The monkey-kidney-derived cell line, COS-7, was maintained in DMEM (Dulbecco's modified Eagle's medium), supplemented with 10% (v/v) FBS (foetal bovine serum), 100 units/ml penicillin G and 100 μg/ml streptomycin. The newly cloned mouse esRAGE cDNA, the known mouse full-length RAGE cDNA that had been amplified with 5′-CACCATGCCAGCGGGGAC-3′ and 5′-GAGAATTCCATCACACAGGCTCGATC-3′ (nucleotides 2–19 and 1227–1245 of GenBank® accession number L33412 respectively; EcoRI site underlined) and mouse sRAGE cDNA that had been amplified with 5′-CACCATGCCAGCGGGGAC-3′ and 5′-GAGAATTCTTAACCTTCAGCTGGCCCCTC-3′ (nucleotides 1–18 and 977–994 of GenBank® accession number AB207883 respectively; EcoRI site underlined) to code for another secretory RAGE whose C-terminal end is PAEG (equivalent to a proteolytic form reported in ) were inserted into a pCI-neo mammalian expression vector (Promega) and sequence-verified. COS-7 cells (1×107 cells) were transfected with 20 μg each of the pCI-neo plasmids constructed by electroporation . The human full-length RAGE and esRAGE expression pCI-neo vectors  were also used to transform the COS-7 cells. After incubation at 37 °C for 5 days, cell lysates were prepared as described previously . To prepare conditioned media, confluent cultures of each transfectant were incubated for 24 h in serum-free media, which were then collected and centrifuged at 13000 g for 10 min, and the resultant supernatants were used as conditioned media.
To determine tissue levels of esRAGE-encoding mRNA, total RNAs were isolated by the guanidinium thiocyanate method from various tissues of RAGE-null or wild-type mice, and were analysed by RT–PCR using the same primer set that was used for esRAGE cDNA isolation (F2 and R2 in Figure 1A, corresponding to exon 1–2 boundary and intron 9). GAPDH (glyceraldehyde-3-phosphate dehydrogenase) mRNA levels were determined as internal control using the primer described previously . The amount of RNA templates (100 ng) and number of amplification cycles (35 cycles for mouse esRAGE and 30 cycles for GAPDH) were chosen in semi-quantitative ranges where reactions proceeded linearly. Aliquots (10 μl) of each RT–PCR product were electrophoresed on 2% agarose gels containing ethidium bromide. The ratio of esRAGE mRNA to full-length membrane-bound RAGE was determined by RT–PCR using polysomal poly(A)+ RNA as a template and 5′-CGATGAGGGGCCAGCTGAAG-3′ and 5′-CCTGGCTTTCCGGGGCCTTC-3′ (nucleotides 974–993 and 1121–1140 respectively of GenBank® accession number L33412; F3 and R3 in Figure 1A) as primers common to the two splicing variants.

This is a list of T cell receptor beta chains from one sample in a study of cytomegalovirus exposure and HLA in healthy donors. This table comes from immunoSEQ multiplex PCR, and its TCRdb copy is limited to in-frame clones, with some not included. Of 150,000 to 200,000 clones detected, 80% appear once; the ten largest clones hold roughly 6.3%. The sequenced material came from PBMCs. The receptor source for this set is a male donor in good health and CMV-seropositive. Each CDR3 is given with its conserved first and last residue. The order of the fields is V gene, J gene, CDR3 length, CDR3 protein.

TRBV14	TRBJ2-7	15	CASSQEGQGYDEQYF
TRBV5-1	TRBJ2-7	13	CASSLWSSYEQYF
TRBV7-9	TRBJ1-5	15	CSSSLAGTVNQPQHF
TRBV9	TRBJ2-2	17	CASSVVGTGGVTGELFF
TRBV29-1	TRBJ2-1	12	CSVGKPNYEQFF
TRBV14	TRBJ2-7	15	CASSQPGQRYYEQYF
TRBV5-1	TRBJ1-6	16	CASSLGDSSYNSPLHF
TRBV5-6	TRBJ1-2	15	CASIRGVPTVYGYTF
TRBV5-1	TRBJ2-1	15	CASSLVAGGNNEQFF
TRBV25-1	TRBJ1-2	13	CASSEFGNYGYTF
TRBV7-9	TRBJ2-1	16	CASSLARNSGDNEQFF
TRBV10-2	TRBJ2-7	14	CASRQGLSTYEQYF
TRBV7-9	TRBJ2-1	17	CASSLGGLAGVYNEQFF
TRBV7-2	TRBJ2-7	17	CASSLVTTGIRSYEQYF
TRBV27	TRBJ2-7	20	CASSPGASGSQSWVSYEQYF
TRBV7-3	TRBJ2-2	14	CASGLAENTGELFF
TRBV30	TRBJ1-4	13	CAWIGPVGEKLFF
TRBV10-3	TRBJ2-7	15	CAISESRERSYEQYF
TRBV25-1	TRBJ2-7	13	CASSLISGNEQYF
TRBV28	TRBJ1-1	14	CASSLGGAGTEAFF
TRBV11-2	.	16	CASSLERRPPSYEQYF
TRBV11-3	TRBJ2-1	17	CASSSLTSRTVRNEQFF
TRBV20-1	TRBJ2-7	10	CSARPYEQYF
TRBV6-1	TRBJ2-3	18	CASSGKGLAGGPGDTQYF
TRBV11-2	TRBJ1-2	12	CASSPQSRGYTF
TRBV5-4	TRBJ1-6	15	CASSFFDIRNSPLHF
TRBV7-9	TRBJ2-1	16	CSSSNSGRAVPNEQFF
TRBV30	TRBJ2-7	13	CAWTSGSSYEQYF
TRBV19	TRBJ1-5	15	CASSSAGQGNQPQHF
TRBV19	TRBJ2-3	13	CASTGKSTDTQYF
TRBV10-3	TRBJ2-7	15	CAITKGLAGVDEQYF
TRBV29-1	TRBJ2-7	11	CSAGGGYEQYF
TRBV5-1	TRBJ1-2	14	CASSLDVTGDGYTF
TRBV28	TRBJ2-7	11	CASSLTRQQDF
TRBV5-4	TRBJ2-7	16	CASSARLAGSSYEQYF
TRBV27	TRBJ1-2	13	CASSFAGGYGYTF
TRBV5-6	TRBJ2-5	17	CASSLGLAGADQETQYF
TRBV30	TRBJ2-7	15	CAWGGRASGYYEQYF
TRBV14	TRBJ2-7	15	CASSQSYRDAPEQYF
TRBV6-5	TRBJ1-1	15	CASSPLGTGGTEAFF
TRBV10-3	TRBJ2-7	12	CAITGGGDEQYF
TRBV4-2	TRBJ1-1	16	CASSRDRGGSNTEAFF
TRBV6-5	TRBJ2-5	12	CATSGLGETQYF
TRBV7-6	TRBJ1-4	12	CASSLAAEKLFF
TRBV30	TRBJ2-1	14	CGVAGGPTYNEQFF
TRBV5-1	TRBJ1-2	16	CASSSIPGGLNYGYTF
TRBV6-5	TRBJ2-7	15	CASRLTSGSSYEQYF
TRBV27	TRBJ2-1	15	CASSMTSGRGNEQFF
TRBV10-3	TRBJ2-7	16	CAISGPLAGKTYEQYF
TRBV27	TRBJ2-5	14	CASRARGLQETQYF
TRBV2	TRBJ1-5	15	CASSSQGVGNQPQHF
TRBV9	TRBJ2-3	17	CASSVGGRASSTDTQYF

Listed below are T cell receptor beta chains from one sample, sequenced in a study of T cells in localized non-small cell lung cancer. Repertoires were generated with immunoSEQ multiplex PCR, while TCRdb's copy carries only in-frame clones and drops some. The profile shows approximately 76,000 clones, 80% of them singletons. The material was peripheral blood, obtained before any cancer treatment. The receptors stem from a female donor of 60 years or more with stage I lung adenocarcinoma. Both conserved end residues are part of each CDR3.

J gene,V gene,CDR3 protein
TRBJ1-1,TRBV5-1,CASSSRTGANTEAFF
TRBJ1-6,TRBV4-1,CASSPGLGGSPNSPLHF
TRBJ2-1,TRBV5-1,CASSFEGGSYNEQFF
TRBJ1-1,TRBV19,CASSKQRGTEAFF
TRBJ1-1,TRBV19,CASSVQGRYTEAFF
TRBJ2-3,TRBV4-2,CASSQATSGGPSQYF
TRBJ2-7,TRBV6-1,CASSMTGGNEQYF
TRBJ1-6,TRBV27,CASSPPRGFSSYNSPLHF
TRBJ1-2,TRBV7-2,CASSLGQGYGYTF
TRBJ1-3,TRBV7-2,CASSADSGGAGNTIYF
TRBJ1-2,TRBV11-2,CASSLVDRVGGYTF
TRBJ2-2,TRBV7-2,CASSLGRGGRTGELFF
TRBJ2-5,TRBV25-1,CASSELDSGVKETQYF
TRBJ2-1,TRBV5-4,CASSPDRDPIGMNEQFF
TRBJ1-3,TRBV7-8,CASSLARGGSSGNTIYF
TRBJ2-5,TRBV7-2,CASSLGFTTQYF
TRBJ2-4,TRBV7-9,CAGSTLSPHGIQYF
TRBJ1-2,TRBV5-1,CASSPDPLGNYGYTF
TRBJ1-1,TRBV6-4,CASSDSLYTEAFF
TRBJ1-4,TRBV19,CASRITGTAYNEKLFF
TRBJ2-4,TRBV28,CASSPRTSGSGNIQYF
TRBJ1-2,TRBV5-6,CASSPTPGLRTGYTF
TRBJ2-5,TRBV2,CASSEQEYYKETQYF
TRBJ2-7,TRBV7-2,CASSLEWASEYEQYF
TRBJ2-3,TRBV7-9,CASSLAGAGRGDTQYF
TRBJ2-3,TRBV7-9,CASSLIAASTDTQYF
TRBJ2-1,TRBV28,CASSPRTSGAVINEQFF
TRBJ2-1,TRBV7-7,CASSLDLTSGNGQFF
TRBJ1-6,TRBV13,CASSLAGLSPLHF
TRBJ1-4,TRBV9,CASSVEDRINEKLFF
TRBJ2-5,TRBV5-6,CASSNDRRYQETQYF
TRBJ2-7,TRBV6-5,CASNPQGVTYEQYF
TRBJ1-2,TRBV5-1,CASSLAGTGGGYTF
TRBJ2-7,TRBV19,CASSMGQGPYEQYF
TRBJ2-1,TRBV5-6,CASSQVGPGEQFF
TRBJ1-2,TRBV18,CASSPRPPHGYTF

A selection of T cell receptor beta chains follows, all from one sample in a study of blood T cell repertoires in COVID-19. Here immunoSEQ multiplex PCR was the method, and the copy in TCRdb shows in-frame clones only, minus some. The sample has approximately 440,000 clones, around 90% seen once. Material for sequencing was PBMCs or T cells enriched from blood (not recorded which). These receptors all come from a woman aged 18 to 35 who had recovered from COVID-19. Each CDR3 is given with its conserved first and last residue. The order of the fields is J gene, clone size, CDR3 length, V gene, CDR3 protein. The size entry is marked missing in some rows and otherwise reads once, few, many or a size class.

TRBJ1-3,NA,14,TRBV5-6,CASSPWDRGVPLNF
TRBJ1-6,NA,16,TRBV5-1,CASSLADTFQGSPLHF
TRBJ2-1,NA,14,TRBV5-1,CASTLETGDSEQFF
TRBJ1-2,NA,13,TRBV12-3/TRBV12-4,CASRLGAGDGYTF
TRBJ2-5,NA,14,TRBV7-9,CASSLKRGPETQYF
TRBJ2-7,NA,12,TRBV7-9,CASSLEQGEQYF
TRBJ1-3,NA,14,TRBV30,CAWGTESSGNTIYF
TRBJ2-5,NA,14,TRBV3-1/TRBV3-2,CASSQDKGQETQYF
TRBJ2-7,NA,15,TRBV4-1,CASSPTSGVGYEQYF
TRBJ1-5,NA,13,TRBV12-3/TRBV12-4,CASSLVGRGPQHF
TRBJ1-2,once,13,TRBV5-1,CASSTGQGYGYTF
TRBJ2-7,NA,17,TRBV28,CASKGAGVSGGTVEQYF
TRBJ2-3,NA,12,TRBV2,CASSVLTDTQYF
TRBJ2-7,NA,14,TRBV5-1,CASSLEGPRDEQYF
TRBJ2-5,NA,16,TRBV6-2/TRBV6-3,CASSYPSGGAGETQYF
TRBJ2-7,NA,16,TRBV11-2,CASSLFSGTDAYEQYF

Mouse esRAGE-specific antibody against the unique C-terminal amino-acid peptide (PAEGEGLD) was raised in rabbits and affinity-purified with an antigen peptide-conjugated column according to the procedures as described previously .
SPR (surface plasmon resonance) assay
Conditioned medium from a serum-free culture of mouse esRAGE-expressing COS-7 cells was applied to a CM5 research grade sensorchip (BIAcore) to immobilize mouse esRAGE proteins. Coupling was achieved with an amine coupling kit (BIAcore) to a density of approx. 5000 RU (response units), according to standard amine coupling procedures. An equivalent volume of serum-free conditioned medium from non-transfected COS-7 cells was used as control. Binding between glyceraldehyde-derived AGE–BSA  and the immobilized esRAGE fraction was examined using a BIAcore 2000 system. The flow buffer used contained 10 mM Hepes, pH 7.4, 0.15 M NaCl, 3 mM sodium EDTA and 0.005% (v/v) surfactant P-20. Association and dissociation were measured at 25 °C at a flow rate of 20 μl/min. The sensorchips were regenerated by washing with 10 mM NaOH and 0.5% (w/v) SDS.
NF-κB (nuclear factor κB)–luciferase assay
C6 rat glioma cells were used for this assay according to procedures described previously . Briefly, cells were transfected with a plasmid encoding luciferase cDNA under an enhancer element containing five NF-κB-binding sites (pNF-κB-Luc; Stratagene) and a plasmid containing full-length human RAGE cDNA. Stable transfectants were selected and cloned. The expression of RAGE was verified by Western blotting. A typical clone was used for subsequent analyses. After a 24 h pre-incubation in DMEM supplemented with 0.1% FBS, the cells were stimulated for 4 h. Luciferase activity was determined using the Luciferase Assay system (Promega) and was measured in a luminometer (Fluoroscan Ascent FL; Labsystems).
Western blot analysis